I still talk to many folks who are new to the hobby that don’t realize that the “bee sting” comparison is a myth and don’t know the difference between New and Old World tarantulas. Even more disconcerting, I have many try to tell me that they’re not worried about being bitten by a T because it can’t kill them. Yikes. For those interested in learning more about tarantula bites, you can check out the article “A Word About Tarantula Bites”.

You don’t have to handle your tarantulas to be a “real” keeper. When folks find out that I have tarantulas, one of first questions they usually ask is, “do you hold them?” Back when I first got my G. porteri, my friends and family were constantly asking when I would handle her, and I’ll admit to feeling like a bit of a chicken for having never attempted it. After all, that was the point I got her, right?

Finally, the day came. Mustering up all of my courage, I sat her enclosure on my floor, opened it up, and set my hand inside. Using my other hand and a paintbrush, I carefully poked her back legs. With a speed I had never seen from her before, she wheeled around and latched onto the brush with her legs and fangs.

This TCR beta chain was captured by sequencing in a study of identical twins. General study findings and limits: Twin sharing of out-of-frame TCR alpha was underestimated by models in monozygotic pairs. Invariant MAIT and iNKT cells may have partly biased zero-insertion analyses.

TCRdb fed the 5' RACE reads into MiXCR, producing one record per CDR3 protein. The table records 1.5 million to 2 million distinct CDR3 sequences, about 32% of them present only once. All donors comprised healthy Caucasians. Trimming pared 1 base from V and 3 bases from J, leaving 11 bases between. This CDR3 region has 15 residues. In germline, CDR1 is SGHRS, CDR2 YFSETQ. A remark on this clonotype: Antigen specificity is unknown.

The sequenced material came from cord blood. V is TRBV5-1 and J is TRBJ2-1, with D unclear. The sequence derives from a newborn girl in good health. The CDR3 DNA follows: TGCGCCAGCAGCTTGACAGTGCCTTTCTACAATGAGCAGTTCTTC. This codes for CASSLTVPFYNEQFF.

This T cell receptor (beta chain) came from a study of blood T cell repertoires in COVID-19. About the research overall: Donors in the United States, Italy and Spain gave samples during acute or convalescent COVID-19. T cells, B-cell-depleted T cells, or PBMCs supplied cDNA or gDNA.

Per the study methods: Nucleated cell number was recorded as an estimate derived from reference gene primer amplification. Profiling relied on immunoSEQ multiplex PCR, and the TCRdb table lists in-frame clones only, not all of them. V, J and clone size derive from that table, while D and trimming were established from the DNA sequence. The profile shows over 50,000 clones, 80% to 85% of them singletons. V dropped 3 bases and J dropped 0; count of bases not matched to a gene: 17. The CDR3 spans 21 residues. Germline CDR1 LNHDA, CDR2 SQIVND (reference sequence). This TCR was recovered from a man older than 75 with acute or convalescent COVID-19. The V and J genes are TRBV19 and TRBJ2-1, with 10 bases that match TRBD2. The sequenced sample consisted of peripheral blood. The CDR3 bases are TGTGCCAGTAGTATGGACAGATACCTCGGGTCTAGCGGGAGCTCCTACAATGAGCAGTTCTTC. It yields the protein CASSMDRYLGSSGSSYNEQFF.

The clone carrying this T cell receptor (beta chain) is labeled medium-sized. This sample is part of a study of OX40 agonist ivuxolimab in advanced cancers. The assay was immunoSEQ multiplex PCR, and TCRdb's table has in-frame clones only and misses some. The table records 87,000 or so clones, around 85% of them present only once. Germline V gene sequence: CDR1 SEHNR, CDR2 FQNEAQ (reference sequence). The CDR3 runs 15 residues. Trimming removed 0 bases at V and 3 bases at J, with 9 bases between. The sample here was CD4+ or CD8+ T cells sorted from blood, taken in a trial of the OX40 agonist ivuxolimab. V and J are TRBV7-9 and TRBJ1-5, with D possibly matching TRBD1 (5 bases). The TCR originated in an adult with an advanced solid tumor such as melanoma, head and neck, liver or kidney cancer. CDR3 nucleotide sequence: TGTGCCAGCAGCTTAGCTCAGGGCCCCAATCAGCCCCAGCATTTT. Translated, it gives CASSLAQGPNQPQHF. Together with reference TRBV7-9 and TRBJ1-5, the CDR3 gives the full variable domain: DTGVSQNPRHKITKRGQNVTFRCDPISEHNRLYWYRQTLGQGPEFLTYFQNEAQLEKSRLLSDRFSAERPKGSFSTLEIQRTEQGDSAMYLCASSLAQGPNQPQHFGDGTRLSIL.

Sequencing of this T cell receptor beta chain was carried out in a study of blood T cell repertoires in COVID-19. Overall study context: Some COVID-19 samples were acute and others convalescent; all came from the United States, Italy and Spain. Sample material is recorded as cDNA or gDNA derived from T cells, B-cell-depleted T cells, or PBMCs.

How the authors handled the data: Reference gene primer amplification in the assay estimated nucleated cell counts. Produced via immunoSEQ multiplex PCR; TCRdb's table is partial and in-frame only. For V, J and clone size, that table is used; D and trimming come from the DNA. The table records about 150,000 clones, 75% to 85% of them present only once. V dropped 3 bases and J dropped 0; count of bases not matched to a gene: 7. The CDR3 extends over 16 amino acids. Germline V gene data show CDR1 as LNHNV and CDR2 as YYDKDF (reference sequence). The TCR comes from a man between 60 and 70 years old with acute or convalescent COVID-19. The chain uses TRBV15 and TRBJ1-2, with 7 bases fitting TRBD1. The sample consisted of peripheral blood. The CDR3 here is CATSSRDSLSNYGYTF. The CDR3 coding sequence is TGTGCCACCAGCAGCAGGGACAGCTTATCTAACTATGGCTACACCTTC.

And this sudden violence, a feeding response most likely, shocked me so badly, that I actually passed out. Yup, like out cold.

I woke up a bit later, confused,light-headed, and slumped against the wall, to find my girl perched right at the lip of her enclosure almost as if she was laughing at me. I regained my composure, shooed her back into her cage, and decided that was the last time I would ever attempt to hold a tarantula.

Since that embarrassing experience, I’ve completely overcome my fear of spiders, and I’ve actually held a few of them without incident. However, I choose not to handle them anymore as they get nothing out of it and I know that if I get bit, I’m likely to toss the T, hurting or killing it.

Euathlus sp. red

Euathlus sp. red after she crawled out of her enclosure and into my hand. Note: I normally do not handle my Ts

Now, can you hold your pet? If you’ve done the research and have a tractable specimen, of course. However, handling is certainly not mandatory, and many serious keepers have a hands-off policy with their arachnids. I’ve spoken to many new keepers who seem to think that all “expert” tarantula keepers hold their animals, which is definitely not the case. It’s personal decision best left up to the responsible keeper to decide.